i have a strange question. I have two images one with only the green RGB channel and the other with only the red channel. These two images are matched (before applying the filters) for luminance, contrast and spatial frequency (with a Matlab toolbox). However i realized that green and red have different perceived luminance. Is there any method to match, as much as possible, this aspect?

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    Yes, convert to Lab and normalize the L channel – joojaa Jan 21 '19 at 18:19
  • thanks @joojaa! could you explain a little bit the procedure? Unfortunately i'm not skilled in image processing. do you have some code? or some references? – Filippo Gambarota Jan 21 '19 at 18:22
  • Read on rgb2lab then you should have most of the job done. Sorry i dont have matlab license up to date. Its not like i couldnt update it but I dont find matlab all that useful, its huge, its slow, its a bad language and its not particularily elegant. So if i could find a pythonic simulink that would be great, but untill then i can use modellica based stuff. In fact system modeller ties with mathematica, which i do find useful. – joojaa Jan 21 '19 at 21:28

Actually you have got an exact answer in a comment, but if you have no idea what is CIE's Lab color system and what makes it worth to use, you have a reason to learn something of color systems. Shortly: Lab is a quite succesful attempt to present the perceived (=subjective) luminosity and the color independently. By changing color components a and b you do not change the perceived luminosity. By changing the luminosity component L you do not change the apparent hue nor colorfulness (=chroma). I wrote colorfulness, not saturation, which has some usage only in the RGB system (In Photoshop with color mode = Lab there's still adjustment for saturation, but it affects chroma)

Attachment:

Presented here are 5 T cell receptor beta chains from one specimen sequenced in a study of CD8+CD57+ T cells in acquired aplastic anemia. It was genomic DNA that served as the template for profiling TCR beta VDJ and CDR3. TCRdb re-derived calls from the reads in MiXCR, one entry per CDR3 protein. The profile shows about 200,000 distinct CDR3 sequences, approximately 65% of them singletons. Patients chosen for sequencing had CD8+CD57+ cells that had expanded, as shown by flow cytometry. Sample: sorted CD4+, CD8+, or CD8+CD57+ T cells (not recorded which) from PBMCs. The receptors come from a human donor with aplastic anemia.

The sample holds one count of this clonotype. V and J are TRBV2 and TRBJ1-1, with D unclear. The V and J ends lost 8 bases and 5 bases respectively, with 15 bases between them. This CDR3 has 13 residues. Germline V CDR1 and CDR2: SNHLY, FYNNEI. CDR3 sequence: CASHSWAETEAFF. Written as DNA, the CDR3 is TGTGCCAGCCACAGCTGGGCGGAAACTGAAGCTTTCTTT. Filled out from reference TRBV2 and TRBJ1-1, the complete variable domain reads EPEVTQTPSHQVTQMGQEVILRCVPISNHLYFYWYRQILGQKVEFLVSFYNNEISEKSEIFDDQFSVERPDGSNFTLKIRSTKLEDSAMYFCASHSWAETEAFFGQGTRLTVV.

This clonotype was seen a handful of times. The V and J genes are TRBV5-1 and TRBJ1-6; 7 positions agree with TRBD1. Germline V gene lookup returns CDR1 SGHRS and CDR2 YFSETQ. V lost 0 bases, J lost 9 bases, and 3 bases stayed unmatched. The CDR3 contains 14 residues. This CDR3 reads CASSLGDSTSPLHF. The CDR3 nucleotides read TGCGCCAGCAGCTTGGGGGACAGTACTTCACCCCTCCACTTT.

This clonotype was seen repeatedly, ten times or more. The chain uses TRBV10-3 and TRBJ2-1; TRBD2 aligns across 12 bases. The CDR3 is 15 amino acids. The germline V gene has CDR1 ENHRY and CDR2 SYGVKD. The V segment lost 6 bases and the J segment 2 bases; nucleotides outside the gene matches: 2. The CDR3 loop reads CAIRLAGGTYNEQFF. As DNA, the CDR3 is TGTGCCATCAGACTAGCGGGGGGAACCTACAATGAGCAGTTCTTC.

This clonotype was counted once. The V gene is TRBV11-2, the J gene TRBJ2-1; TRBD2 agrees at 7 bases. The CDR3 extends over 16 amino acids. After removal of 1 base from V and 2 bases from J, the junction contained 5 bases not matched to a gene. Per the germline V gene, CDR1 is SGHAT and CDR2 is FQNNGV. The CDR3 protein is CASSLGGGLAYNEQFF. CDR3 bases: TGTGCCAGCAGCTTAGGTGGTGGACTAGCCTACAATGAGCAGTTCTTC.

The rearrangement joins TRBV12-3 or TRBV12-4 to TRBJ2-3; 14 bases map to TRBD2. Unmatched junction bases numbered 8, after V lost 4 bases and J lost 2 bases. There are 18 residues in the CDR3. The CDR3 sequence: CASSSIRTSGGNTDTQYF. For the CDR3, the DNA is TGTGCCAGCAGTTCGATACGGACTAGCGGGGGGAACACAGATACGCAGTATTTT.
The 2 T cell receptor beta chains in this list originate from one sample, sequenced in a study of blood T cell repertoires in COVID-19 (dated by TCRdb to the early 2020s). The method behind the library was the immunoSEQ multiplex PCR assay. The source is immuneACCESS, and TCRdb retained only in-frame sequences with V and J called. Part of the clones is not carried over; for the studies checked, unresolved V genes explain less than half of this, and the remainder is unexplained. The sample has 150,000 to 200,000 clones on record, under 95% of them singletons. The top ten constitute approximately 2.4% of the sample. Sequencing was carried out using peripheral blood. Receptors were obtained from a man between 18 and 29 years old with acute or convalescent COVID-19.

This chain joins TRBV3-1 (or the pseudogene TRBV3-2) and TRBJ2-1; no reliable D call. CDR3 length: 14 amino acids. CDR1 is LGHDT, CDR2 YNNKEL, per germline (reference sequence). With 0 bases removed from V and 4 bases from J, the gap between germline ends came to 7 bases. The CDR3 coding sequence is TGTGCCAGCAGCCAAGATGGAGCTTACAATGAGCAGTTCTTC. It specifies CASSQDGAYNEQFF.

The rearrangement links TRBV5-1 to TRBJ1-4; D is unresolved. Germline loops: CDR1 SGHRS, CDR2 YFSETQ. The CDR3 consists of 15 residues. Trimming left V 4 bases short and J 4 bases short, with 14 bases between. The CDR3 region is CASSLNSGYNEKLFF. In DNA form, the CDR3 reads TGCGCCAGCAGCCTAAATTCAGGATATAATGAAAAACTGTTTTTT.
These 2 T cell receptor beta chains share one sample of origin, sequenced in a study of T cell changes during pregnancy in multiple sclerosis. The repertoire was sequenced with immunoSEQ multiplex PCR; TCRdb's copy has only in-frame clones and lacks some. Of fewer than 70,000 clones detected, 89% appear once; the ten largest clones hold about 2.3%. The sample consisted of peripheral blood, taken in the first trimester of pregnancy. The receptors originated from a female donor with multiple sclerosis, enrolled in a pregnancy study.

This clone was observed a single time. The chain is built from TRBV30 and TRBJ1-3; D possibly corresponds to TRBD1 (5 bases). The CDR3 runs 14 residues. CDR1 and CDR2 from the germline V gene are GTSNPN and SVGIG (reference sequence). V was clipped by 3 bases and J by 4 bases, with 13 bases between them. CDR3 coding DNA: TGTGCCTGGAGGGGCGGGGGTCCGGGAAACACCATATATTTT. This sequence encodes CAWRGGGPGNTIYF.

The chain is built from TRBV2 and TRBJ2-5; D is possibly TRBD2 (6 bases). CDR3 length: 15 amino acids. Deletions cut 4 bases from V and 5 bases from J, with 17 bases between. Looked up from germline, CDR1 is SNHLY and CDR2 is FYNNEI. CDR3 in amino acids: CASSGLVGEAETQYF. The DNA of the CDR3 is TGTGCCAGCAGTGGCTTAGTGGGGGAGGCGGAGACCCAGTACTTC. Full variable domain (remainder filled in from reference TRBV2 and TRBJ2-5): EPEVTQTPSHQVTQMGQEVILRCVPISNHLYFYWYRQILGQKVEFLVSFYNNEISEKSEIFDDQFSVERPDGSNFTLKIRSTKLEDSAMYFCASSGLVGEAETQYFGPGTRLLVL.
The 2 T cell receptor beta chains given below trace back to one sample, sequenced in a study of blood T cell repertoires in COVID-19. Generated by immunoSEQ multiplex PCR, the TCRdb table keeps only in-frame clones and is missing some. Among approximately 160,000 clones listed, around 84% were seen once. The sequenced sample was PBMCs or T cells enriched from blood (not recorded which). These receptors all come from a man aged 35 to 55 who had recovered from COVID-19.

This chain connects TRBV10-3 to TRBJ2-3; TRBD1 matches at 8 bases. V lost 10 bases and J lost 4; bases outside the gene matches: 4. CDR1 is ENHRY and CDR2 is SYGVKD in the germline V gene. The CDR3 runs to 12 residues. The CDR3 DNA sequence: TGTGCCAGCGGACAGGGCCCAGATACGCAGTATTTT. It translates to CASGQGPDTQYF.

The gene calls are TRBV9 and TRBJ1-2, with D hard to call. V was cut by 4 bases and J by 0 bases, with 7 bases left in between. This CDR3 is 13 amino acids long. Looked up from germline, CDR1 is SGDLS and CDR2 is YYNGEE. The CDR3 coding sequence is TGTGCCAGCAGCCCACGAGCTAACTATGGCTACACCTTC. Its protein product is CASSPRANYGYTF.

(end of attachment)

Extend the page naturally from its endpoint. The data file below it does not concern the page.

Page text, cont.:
In the beginning you can do something coarser and check, if it's enough. In simplified color theory one can calculate the following subjective relative luminosity from the RGB numbers:

L = 0,3*R + 0,59*G + 0,11*B

Color televisions use this. You can thus darken your green image to the same luminosity scale than your red image by multiplying the G numbers with 0,3/0,59 (=0,508).

As well you can divide the R numbers with the same factor, but that can cause clipping.

This is really very coarse when compared how much effort is put to the development of the Lab system. But check, if it works for you.

An opinion: The formula where I took that 0,508 from, is obviously estimated from television screen tube phosphor materials, relative linearized sensitivity of the eye and finally the nonlinearity of the screen behaviour has been linearized somehow. It seems to give too dark result if one uses curves or levels in Photoshop. If I adjust visually G-component of a white to black gradient as dark as the R component is, when both are watched in parallel as green and red, the right multiplication factor for G is 0,57, not 0,508.

I have a calibrated display but the accuracy of the calibration is unknown. I haven't made measurements, only made the line in Image > Adjustments > Curves more or less tilted until the result seems right. So, this isn't more than my opinion.

A screenshot (which proves nothing due several color conversions between us):

enter image description here

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